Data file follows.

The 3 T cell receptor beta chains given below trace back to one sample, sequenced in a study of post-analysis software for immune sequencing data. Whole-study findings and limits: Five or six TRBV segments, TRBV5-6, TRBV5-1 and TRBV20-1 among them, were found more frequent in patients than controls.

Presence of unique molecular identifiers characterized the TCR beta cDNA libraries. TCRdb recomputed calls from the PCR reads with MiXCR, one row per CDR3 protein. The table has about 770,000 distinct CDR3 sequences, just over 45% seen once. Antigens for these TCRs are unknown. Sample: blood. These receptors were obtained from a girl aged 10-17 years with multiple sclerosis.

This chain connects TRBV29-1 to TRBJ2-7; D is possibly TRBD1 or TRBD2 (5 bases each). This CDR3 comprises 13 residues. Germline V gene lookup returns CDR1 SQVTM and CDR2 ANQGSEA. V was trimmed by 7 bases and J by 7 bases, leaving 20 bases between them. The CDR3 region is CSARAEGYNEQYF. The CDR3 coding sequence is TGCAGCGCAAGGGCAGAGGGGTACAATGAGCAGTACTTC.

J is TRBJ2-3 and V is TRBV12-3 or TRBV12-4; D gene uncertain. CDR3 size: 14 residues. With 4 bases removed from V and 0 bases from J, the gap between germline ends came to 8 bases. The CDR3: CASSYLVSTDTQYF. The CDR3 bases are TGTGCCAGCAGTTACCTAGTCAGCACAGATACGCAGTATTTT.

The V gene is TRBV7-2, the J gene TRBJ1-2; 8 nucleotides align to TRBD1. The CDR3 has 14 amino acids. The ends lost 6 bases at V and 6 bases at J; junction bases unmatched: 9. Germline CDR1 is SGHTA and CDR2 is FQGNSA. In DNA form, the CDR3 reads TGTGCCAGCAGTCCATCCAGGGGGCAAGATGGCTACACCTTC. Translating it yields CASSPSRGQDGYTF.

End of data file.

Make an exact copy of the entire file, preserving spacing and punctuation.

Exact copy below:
The 3 T cell receptor beta chains given below trace back to one sample, sequenced in a study of post-analysis software for immune sequencing data. Whole-study findings and limits: Five or six TRBV segments, TRBV5-6, TRBV5-1 and TRBV20-1 among them, were found more frequent in patients than controls.

Presence of unique molecular identifiers characterized the TCR beta cDNA libraries. TCRdb recomputed calls from the PCR reads with MiXCR, one row per CDR3 protein. The table has about 770,000 distinct CDR3 sequences, just over 45% seen once. Antigens for these TCRs are unknown. Sample: blood. These receptors were obtained from a girl aged 10-17 years with multiple sclerosis.

This chain connects TRBV29-1 to TRBJ2-7; D is possibly TRBD1 or TRBD2 (5 bases each). This CDR3 comprises 13 residues. Germline V gene lookup returns CDR1 SQVTM and CDR2 ANQGSEA. V was trimmed by 7 bases and J by 7 bases, leaving 20 bases between them. The CDR3 region is CSARAEGYNEQYF. The CDR3 coding sequence is TGCAGCGCAAGGGCAGAGGGGTACAATGAGCAGTACTTC.

J is TRBJ2-3 and V is TRBV12-3 or TRBV12-4; D gene uncertain. CDR3 size: 14 residues. With 4 bases removed from V and 0 bases from J, the gap between germline ends came to 8 bases. The CDR3: CASSYLVSTDTQYF. The CDR3 bases are TGTGCCAGCAGTTACCTAGTCAGCACAGATACGCAGTATTTT.

The V gene is TRBV7-2, the J gene TRBJ1-2; 8 nucleotides align to TRBD1. The CDR3 has 14 amino acids. The ends lost 6 bases at V and 6 bases at J; junction bases unmatched: 9. Germline CDR1 is SGHTA and CDR2 is FQGNSA. In DNA form, the CDR3 reads TGTGCCAGCAGTCCATCCAGGGGGCAAGATGGCTACACCTTC. Translating it yields CASSPSRGQDGYTF.